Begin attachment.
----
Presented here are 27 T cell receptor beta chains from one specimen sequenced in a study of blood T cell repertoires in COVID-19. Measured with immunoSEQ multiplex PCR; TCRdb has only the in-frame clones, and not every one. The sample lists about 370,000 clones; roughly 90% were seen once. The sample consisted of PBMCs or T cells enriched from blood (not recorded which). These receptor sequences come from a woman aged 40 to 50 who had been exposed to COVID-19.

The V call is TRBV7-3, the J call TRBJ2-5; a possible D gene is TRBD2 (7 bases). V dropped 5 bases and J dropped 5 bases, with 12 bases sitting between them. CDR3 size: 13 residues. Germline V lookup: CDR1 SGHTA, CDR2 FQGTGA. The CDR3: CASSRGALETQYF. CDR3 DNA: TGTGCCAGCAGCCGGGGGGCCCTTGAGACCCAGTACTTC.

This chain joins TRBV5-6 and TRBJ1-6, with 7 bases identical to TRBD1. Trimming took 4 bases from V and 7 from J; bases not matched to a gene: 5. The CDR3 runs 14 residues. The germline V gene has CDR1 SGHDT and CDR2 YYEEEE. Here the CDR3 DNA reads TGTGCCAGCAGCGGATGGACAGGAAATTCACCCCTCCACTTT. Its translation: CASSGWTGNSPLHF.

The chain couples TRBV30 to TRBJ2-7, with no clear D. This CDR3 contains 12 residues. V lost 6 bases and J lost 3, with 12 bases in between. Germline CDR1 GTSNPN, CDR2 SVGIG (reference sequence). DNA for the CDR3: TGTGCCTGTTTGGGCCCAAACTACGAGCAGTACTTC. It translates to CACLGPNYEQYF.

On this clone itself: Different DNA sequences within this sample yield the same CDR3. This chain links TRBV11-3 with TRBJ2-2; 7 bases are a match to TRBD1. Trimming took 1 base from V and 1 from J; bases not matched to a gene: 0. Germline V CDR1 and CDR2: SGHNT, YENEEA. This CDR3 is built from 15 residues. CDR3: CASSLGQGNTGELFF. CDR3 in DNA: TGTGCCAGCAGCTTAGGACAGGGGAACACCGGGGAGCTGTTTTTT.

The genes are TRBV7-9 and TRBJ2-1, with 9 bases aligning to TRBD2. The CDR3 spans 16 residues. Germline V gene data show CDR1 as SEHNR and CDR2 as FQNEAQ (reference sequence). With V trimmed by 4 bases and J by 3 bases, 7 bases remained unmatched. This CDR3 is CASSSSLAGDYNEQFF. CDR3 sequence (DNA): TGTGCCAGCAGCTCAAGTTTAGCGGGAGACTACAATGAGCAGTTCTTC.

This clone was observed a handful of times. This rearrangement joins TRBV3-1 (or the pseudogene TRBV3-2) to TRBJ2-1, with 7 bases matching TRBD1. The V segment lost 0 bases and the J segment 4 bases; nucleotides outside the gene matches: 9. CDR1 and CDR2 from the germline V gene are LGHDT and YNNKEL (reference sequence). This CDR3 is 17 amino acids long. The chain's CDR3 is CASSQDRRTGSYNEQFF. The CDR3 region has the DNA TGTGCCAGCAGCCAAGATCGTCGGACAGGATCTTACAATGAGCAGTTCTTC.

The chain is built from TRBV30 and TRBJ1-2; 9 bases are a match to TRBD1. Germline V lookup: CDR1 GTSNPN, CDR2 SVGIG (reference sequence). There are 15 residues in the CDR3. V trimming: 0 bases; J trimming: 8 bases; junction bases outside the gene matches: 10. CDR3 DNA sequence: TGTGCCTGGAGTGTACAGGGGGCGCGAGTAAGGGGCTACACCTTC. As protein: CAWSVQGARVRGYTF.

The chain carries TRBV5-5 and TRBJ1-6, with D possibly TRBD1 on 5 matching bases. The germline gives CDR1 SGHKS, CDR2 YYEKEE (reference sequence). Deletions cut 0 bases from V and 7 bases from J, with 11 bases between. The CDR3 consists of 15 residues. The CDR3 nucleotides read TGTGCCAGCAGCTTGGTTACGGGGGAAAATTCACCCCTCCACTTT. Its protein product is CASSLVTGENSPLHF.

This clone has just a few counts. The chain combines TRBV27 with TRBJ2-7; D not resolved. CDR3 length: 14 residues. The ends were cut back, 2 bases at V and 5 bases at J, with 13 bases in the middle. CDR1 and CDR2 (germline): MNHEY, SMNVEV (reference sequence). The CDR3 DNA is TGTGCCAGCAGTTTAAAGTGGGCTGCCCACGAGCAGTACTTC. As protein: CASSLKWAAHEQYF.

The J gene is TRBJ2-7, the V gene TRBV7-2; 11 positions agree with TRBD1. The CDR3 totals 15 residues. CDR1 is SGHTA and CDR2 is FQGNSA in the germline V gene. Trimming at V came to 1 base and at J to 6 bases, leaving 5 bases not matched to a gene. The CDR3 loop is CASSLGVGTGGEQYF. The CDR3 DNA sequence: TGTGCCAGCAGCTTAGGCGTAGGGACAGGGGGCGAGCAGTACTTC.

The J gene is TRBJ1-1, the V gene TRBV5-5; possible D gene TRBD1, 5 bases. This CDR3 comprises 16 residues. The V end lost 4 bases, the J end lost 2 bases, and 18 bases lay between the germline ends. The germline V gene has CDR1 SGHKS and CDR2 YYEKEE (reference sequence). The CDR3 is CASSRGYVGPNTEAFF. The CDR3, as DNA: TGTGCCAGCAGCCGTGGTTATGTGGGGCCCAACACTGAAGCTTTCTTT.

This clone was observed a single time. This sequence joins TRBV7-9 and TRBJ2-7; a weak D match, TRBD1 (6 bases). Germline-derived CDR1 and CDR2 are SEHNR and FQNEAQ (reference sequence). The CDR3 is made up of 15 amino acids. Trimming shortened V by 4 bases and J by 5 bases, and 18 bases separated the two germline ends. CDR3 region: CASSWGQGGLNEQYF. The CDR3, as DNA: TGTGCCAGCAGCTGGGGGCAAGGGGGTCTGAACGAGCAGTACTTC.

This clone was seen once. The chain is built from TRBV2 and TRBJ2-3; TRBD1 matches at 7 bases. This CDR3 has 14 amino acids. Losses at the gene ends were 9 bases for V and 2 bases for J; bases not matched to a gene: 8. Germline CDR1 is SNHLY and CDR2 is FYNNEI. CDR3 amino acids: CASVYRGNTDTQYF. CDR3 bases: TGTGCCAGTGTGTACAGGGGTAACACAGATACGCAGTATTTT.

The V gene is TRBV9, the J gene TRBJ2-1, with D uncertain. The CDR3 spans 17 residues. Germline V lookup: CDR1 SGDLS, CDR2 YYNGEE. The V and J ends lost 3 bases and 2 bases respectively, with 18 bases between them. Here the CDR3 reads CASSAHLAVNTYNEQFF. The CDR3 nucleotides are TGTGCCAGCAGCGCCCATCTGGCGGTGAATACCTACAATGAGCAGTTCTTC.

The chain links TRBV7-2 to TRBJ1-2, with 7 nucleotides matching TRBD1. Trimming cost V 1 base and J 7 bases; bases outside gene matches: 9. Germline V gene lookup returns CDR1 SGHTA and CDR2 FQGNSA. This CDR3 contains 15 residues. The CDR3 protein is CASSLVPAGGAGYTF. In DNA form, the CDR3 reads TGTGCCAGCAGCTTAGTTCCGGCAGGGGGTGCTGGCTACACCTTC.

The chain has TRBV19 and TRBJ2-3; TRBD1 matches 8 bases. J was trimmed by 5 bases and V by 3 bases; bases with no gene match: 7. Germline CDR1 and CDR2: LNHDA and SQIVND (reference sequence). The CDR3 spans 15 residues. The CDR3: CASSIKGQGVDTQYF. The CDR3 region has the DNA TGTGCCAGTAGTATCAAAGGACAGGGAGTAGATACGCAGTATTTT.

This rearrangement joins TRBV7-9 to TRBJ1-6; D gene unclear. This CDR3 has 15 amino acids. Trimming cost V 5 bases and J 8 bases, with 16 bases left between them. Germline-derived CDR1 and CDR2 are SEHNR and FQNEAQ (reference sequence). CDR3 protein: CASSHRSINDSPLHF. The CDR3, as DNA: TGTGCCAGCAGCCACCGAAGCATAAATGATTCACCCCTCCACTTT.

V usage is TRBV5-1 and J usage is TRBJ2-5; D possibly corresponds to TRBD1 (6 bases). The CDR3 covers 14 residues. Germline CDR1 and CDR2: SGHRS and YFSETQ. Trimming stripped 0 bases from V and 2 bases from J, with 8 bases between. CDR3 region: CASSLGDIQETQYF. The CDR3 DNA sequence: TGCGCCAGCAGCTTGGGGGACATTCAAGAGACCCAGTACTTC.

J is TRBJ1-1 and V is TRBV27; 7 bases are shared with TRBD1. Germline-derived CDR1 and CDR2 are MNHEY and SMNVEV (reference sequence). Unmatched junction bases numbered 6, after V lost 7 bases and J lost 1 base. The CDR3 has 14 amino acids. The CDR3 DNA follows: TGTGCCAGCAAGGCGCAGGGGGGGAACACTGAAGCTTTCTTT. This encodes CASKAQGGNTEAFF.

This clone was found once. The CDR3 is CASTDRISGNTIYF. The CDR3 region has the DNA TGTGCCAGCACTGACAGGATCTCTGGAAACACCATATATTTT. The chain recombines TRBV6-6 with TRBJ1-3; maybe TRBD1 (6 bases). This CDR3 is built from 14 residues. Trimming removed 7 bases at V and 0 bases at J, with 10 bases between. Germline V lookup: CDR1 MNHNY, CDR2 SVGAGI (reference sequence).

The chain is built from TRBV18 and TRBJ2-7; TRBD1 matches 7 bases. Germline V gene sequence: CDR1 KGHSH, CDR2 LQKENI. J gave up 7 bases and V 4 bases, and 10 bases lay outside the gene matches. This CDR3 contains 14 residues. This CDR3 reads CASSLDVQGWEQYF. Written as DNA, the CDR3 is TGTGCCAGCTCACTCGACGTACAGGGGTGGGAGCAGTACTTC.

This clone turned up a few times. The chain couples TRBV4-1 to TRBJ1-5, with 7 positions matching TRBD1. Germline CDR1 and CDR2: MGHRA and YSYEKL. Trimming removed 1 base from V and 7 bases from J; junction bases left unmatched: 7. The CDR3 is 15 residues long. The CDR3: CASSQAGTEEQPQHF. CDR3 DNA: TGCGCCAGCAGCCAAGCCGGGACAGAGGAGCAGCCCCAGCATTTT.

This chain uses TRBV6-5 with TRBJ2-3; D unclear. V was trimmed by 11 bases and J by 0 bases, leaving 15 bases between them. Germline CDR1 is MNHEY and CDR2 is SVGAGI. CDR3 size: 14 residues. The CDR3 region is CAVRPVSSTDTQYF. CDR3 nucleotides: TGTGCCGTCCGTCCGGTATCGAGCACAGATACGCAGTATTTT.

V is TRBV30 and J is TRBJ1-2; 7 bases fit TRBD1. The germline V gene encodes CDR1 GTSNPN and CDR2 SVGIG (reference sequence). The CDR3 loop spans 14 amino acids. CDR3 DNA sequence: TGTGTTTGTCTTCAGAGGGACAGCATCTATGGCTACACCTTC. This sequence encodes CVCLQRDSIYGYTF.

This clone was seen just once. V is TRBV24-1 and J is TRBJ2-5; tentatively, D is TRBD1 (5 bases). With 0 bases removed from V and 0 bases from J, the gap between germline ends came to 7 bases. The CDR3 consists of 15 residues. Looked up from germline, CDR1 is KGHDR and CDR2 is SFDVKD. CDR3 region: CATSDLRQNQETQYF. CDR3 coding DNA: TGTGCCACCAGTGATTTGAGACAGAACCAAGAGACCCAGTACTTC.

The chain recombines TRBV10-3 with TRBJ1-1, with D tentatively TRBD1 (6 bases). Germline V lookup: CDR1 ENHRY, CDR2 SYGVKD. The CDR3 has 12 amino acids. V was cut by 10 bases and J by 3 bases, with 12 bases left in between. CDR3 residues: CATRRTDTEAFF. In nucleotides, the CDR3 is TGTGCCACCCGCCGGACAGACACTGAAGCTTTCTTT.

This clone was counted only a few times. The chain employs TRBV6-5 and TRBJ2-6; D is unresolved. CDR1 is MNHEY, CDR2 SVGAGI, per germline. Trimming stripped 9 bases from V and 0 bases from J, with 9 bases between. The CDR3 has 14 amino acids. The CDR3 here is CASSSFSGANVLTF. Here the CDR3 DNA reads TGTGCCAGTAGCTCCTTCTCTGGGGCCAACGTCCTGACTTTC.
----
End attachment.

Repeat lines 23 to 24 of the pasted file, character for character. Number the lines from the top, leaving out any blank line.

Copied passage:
This clone turned up a few times. The chain couples TRBV4-1 to TRBJ1-5, with 7 positions matching TRBD1. Germline CDR1 and CDR2: MGHRA and YSYEKL. Trimming removed 1 base from V and 7 bases from J; junction bases left unmatched: 7. The CDR3 is 15 residues long. The CDR3: CASSQAGTEEQPQHF. CDR3 DNA: TGCGCCAGCAGCCAAGCCGGGACAGAGGAGCAGCCCCAGCATTTT.

This chain uses TRBV6-5 with TRBJ2-3; D unclear. V was trimmed by 11 bases and J by 0 bases, leaving 15 bases between them. Germline CDR1 is MNHEY and CDR2 is SVGAGI. CDR3 size: 14 residues. The CDR3 region is CAVRPVSSTDTQYF. CDR3 nucleotides: TGTGCCGTCCGTCCGGTATCGAGCACAGATACGCAGTATTTT.